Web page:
What is an Intent to Use Trademark Application?

 

Remember, a Trademark is a source identifier.  It is a name, logo, and/or slogan that when attached to a good or service and is sold in commerce, anchors a company’s branding asset to a piece of merchandise/service.  Critically, one cannot obtain a trademark unless the name/logo/slogan is used in conjunction with a good that it is actually being sold in commerce in a meaningful way.  The USPTO refers to this sort of “Meaningful” sale as a “bonafide” sale and necessarily precludes mere “token” sales of goods/services.  For example, I could not simply attach my company’s logo to the label of a t-shirt, sell this one t-shirt to a friend in California, and reasonably claim that the mark is now in “use in commerce.” What then can a Startup company do to protect its branding assets before the business starts making sales?  Welcome to the Intent To Use (ITU) Application.

Section 1(b) of the Lanham Act, 15.U.S.C. § 1051(b) states that “…person who has a bona fide intention, under circumstances showing the good faith of such person, to use a trademark in commerce may request registration of its trademark.”

Simply, the ITU application provides trademark applicants (who have a real intent to use the mark) with a place-holder status on the desired trademark before the mark is actually “in use”.  The applicant is effectively instructing the USPTO the following; “I fully intend to use this mark (name/logo/slogan) in commerce in the future but while I am not currently using the mark in commerce, I would like to make sure that no one else can use it for my goods/service while I am gearing up for launch.”  Thus, the applicant receives the crucial benefit of an early priority date on the trademark without it having to actually exist in the marketplace. Trademark Registration can be easy with a Top Trademark Lawyer.

How Do I File an Intent to Use Trademark Application?

 

After the applicant has listed the Goods/Services in the Trademark Application, there will be an opportunity to designate the Intent to Use option.

 

The Intent to Use Trademark Application Must Be Submitted In Good Faith

 

ITU Trademark Applications require a Bona Fide Intent to Use

The USPTO does not want to award the right to an exclusive trademark to an individual/company that does not actually plan on using that trademark.  Indeed, trademark squatting is something the USPTO wants to avoid at all costs and therefore requires applicants of the ITU application to provide a sworn statement in the application that the applicant does, in fact, have a real and good faith intention of using the mark in commerce in the future. 
Applicants would be wise to keep track of the various operational and marketing efforts underway at the point of filing to later call upon, if necessary, and prove that such an honest and bona fide intention to use the mark existed at the time of filing.  The USPTO, like all Government bodies and agencies, absolutely loves documentation so keep track of your work and expenses.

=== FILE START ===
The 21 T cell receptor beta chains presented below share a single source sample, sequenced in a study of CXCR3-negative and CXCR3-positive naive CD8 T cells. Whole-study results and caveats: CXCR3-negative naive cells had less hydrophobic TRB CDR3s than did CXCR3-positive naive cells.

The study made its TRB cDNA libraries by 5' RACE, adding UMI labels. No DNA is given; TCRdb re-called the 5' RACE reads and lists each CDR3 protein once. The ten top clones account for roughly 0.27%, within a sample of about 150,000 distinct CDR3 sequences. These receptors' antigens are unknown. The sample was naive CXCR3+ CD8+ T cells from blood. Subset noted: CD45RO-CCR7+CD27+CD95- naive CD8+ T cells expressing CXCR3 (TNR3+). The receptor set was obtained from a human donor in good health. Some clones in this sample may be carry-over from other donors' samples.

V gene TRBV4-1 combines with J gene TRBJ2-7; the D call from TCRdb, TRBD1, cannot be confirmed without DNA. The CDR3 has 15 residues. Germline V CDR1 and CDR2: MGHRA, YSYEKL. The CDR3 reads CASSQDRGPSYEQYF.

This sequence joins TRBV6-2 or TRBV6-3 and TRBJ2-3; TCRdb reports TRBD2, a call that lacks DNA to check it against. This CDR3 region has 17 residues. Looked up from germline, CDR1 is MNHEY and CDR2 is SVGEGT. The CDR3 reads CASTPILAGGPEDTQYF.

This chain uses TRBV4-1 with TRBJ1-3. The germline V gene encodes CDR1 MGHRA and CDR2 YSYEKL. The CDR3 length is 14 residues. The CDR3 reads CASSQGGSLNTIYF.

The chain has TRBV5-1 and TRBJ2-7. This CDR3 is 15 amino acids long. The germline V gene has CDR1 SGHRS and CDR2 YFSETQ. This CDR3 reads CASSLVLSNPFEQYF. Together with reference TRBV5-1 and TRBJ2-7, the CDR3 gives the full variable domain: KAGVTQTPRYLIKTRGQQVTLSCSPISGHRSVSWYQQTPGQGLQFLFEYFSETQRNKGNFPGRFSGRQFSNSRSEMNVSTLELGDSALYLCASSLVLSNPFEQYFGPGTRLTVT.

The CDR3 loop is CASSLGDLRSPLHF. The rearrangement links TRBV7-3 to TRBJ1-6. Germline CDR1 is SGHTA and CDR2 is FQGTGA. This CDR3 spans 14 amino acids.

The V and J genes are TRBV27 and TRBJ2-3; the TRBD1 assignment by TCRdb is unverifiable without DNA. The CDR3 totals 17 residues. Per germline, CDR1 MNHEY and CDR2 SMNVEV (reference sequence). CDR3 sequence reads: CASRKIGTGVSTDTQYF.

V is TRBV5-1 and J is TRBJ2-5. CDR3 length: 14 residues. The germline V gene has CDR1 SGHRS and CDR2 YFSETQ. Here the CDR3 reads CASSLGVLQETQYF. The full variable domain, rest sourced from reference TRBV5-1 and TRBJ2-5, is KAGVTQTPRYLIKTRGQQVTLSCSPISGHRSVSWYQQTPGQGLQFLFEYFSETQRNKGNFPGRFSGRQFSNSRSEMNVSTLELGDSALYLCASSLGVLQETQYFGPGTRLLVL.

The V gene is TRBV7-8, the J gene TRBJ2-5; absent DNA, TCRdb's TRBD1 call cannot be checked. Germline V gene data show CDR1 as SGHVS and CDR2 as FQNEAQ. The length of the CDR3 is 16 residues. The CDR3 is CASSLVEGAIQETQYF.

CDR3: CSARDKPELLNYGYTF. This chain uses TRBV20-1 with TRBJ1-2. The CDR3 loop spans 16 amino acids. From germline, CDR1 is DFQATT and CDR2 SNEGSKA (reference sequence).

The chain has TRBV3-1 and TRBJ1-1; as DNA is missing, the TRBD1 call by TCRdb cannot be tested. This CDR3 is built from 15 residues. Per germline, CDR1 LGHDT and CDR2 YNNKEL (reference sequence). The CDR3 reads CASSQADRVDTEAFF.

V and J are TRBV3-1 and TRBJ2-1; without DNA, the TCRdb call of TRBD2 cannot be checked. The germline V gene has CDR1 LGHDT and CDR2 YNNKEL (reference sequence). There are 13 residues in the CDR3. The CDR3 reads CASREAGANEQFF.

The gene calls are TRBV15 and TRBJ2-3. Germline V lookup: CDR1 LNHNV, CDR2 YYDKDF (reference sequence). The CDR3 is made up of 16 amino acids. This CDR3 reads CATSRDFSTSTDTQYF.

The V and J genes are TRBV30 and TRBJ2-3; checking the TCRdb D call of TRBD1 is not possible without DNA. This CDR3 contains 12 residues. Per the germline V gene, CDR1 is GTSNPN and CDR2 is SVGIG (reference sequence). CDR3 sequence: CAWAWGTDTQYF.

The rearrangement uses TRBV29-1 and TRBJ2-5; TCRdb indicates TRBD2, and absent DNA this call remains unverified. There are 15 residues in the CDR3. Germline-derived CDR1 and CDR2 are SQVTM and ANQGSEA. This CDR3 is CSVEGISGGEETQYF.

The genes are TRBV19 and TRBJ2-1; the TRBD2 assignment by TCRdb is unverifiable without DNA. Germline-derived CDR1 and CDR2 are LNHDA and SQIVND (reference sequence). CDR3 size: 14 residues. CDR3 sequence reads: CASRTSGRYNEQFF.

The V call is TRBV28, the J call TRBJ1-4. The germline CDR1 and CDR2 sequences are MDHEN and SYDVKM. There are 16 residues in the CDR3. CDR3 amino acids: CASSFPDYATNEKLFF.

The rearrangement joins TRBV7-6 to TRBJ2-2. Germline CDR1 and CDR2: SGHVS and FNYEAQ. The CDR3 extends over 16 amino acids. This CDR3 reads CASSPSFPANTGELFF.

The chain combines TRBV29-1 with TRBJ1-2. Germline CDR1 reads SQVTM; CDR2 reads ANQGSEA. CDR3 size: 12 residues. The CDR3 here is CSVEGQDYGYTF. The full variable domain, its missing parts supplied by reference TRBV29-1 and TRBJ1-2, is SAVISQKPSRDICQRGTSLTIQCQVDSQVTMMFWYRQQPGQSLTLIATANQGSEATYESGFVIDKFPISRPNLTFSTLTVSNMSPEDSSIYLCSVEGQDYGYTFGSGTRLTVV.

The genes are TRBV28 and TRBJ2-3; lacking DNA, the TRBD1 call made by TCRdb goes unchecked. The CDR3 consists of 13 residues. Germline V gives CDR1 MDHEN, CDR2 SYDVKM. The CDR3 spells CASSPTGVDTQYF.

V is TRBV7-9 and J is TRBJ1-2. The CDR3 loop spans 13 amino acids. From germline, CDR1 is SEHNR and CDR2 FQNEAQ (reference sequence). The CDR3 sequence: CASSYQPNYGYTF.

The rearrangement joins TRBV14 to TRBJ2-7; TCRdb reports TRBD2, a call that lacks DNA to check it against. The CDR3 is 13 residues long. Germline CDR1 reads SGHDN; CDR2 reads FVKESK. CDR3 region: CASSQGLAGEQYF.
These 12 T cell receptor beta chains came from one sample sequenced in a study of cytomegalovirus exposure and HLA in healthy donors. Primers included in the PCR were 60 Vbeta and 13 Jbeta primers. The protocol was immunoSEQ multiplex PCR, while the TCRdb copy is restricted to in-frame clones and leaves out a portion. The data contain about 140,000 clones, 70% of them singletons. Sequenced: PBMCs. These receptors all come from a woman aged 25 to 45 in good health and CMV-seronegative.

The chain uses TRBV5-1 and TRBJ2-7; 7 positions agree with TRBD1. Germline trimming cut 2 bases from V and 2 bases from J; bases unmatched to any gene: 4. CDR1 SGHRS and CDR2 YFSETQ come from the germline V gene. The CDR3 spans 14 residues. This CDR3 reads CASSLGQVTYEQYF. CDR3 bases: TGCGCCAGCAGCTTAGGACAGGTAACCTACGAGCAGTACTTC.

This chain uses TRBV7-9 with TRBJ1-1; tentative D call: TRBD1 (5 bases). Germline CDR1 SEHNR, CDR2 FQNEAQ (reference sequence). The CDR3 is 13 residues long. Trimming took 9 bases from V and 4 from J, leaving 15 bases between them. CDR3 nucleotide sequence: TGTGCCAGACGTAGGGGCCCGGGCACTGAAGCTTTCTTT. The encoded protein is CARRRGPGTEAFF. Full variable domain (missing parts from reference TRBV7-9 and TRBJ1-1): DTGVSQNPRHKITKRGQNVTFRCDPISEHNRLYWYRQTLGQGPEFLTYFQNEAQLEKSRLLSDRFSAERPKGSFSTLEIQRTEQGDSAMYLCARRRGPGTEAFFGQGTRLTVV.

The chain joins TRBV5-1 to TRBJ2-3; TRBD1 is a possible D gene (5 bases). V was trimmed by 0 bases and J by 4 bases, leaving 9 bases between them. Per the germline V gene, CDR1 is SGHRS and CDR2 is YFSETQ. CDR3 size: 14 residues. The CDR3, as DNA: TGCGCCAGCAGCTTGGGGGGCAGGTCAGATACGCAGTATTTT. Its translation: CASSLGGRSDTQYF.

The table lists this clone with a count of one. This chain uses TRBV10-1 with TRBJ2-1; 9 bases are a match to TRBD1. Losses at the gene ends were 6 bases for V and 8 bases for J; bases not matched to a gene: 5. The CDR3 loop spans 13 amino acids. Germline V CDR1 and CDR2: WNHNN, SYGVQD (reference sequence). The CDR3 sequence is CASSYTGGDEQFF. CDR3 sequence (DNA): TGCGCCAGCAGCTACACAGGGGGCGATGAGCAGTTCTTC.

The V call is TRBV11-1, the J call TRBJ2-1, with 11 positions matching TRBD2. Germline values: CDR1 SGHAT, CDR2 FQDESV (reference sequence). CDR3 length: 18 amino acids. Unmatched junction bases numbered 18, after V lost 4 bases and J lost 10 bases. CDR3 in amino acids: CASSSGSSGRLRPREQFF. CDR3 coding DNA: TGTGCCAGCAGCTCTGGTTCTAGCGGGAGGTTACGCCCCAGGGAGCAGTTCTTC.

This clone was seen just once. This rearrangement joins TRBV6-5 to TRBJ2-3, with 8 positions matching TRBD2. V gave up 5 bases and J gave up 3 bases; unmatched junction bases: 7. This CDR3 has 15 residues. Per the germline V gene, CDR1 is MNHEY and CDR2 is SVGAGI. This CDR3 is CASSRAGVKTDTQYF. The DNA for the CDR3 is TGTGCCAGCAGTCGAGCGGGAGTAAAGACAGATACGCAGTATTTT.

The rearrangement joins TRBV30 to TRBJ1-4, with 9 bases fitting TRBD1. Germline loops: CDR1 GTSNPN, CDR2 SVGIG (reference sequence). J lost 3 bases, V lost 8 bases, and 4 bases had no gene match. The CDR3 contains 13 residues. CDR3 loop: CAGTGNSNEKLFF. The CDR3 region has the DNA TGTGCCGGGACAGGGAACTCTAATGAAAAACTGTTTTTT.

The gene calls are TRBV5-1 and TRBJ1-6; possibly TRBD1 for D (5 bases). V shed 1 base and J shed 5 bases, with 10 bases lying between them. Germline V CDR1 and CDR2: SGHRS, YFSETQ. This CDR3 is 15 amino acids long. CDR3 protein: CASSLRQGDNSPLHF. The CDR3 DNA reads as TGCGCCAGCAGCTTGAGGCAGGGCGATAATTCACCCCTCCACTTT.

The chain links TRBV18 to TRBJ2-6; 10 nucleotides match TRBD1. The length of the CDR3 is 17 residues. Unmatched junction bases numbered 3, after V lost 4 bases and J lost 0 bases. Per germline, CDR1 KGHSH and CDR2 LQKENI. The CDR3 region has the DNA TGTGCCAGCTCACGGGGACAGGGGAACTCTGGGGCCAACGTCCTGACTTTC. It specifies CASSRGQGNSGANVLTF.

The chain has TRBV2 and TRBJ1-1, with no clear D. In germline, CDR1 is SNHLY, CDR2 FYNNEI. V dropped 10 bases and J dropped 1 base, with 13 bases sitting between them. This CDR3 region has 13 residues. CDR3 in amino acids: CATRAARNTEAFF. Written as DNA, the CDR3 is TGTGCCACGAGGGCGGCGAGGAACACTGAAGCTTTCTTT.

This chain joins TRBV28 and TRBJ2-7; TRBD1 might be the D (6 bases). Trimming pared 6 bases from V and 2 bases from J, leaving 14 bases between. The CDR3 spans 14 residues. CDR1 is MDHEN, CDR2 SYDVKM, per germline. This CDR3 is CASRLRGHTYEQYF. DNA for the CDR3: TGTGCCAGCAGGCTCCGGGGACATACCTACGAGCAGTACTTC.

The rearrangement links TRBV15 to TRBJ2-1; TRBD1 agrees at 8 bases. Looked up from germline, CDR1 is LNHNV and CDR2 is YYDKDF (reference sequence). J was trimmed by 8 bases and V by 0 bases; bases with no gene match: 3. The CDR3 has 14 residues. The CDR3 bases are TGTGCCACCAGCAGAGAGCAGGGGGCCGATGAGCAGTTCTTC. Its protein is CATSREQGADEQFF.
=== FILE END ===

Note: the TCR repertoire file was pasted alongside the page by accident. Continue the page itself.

ITU Trademarks and the Use In Commerce Requirement

 

Use in Commerce – Here’s What it Means

Remember, it is not enough to simply come up with a clever name/logo/slogan – you must actually use this trademark in connection with the sale of goods/services in interstate commerce. However, “token” sales are not enough – while the USPTO has never come up with an exact number of sales required to satisfy the Use in Commerce requirement, it has made clear that the number of sales must be a meaningful amount.

Please speak with your New York Trademark Lawyer to discuss your particular situation.

When Must the Applicant Claim Use in Commerce?

  1. Before the USPTO examing attorney allows your mark to be published in the Trademark Official Gazette (TMOG) – and therefore necessarily after the date of your applicant’s submission – the applicant is permitted to claim use in commerce and would simply need to file an Amendment to Allege use.
  2. Once the ITU application is reviewed by the examining attorney and is issued a Notice of Allowance (NOA), the applicant may claim a use in commerce within the first six months of the NOA’s issue date.  In order to claim the Use in Commerce, the applicant must file a Statement of Use.
  3. In the event that the applicant does not file a Statement of Use within the designated 6 month period following the Notice fo Allowance (NOA), the applicant may request an extension of time and upon paying an additional Government filing fee, file the Statement of use.

Intent to Use Trademark Applications – Timing Is Everything

 

Don’t let the Statement of Use Requirement Pass You By

Once the ITU Trademark Application has been accepted and you have been issued a Notice of Allowance (NOA), you have six months to submit your Statement of Use.  Now, this does not mean that you are required to submit a Statement of Use in those 6 months and indeed many startups are forced to pay the extra fee and file an extension request.  Each extension request will allow the applicant an additional six months to provide the Statement of Use.  The applicant has the right to 5 extension requests, or a maximum extension time of 36 months, to file the Statement of Use from the time the NOA was issued by the USPTO.  However, if the applicant fails to file the Statement of Use, the mark will go abandoned.

 

Trademark Registration can be easy with a Top Trademark Lawyer. Speak with us today.

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